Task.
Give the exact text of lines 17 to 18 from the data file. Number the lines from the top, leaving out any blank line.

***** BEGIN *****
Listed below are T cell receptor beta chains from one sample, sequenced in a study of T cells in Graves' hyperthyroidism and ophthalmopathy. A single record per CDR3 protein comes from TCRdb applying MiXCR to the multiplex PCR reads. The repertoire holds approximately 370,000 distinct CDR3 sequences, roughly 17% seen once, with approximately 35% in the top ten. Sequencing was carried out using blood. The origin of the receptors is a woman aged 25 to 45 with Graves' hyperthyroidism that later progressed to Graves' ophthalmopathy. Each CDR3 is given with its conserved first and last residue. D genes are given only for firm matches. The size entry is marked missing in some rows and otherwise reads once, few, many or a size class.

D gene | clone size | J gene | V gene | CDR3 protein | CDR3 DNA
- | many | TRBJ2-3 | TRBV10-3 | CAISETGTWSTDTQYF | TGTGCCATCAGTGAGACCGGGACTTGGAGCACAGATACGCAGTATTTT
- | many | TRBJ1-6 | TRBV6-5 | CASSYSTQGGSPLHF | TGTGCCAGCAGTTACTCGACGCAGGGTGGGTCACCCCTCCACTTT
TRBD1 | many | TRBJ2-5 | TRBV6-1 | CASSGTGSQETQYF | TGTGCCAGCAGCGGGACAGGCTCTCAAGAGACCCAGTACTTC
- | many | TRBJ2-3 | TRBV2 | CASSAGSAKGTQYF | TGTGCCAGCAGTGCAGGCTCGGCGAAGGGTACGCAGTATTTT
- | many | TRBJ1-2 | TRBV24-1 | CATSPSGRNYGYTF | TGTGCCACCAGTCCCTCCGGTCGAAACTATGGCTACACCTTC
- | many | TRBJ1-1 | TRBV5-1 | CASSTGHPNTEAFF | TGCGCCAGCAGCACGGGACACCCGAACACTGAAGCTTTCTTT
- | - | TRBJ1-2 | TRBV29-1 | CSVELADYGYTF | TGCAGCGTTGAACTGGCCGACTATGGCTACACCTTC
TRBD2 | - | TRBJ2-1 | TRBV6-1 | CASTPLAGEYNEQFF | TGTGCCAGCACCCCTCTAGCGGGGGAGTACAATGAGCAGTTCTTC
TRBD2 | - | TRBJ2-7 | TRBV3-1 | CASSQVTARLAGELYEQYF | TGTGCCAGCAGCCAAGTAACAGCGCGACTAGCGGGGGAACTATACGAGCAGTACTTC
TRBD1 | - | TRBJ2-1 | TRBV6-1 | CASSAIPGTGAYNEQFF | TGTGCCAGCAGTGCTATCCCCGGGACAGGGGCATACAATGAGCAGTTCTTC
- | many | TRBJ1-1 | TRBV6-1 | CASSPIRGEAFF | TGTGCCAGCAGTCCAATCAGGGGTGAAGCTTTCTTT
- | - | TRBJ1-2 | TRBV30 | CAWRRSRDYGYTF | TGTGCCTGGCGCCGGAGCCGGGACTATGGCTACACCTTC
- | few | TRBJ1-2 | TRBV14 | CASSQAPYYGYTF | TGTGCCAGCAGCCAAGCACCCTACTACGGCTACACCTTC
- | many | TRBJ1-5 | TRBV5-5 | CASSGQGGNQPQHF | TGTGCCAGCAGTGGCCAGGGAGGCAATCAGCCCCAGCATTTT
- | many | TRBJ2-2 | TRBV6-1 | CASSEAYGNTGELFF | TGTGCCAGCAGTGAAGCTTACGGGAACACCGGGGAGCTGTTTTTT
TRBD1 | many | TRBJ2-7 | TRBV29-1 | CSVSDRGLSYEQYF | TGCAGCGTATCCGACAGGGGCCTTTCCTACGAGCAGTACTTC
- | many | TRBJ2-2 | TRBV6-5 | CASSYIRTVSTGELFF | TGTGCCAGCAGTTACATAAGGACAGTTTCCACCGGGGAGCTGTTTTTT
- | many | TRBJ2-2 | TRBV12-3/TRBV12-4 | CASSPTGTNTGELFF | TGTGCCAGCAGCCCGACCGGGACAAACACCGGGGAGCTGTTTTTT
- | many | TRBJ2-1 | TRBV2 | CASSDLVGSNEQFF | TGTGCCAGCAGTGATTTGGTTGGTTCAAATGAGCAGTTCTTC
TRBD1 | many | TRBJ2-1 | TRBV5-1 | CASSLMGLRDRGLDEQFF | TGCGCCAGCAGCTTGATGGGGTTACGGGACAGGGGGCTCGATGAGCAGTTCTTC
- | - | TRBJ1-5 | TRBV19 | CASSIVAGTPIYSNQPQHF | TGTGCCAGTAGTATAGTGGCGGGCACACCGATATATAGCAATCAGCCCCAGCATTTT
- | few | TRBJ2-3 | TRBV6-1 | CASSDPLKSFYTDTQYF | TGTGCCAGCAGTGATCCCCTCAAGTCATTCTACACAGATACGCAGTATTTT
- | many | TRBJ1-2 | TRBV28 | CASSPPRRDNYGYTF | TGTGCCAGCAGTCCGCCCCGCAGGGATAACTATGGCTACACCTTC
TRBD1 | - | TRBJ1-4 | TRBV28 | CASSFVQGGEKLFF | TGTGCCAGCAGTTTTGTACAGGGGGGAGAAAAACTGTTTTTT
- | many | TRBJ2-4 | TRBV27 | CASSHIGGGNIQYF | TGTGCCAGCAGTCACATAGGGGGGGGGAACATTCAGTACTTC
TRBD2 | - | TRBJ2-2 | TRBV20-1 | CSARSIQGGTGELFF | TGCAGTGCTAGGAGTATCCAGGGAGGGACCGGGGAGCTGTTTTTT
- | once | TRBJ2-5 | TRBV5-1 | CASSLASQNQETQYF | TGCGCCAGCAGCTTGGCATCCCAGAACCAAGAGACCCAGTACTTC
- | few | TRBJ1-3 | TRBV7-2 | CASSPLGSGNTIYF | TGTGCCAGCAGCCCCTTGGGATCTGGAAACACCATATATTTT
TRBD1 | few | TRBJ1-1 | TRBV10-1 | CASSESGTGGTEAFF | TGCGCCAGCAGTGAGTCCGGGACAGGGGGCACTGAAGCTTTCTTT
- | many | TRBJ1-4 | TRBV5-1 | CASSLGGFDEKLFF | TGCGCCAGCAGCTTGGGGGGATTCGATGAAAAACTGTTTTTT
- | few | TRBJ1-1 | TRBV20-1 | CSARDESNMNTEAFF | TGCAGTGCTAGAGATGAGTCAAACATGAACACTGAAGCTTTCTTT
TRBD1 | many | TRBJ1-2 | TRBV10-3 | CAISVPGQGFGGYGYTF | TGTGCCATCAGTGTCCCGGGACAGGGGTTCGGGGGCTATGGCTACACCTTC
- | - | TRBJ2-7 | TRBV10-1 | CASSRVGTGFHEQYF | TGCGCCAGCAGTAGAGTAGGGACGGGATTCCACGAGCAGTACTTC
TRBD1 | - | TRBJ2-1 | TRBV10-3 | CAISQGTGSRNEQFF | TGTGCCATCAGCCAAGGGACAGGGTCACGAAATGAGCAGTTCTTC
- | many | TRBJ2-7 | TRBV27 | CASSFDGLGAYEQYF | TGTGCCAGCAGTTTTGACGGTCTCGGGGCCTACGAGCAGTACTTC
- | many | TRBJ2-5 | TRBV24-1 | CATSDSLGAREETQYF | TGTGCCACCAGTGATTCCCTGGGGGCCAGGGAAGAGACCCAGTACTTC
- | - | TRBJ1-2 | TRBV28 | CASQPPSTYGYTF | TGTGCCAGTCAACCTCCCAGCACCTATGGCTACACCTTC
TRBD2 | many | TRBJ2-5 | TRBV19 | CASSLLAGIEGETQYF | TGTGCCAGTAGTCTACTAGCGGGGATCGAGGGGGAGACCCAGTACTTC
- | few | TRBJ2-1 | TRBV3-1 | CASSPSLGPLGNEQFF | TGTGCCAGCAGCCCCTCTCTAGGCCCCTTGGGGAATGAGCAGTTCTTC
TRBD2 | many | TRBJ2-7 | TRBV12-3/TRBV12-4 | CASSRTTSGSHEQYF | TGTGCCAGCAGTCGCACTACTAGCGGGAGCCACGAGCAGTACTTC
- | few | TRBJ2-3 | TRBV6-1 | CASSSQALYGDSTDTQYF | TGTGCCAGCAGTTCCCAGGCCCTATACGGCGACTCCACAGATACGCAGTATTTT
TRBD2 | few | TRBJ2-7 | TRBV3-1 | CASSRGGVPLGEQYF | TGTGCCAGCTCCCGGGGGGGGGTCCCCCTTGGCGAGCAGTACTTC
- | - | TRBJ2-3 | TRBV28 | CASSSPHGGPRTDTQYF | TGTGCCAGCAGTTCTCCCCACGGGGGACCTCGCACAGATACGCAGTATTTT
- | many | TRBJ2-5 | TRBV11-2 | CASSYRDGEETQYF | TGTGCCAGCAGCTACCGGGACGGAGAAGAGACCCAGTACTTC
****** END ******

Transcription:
- | many | TRBJ2-2 | TRBV6-1 | CASSEAYGNTGELFF | TGTGCCAGCAGTGAAGCTTACGGGAACACCGGGGAGCTGTTTTTT
TRBD1 | many | TRBJ2-7 | TRBV29-1 | CSVSDRGLSYEQYF | TGCAGCGTATCCGACAGGGGCCTTTCCTACGAGCAGTACTTC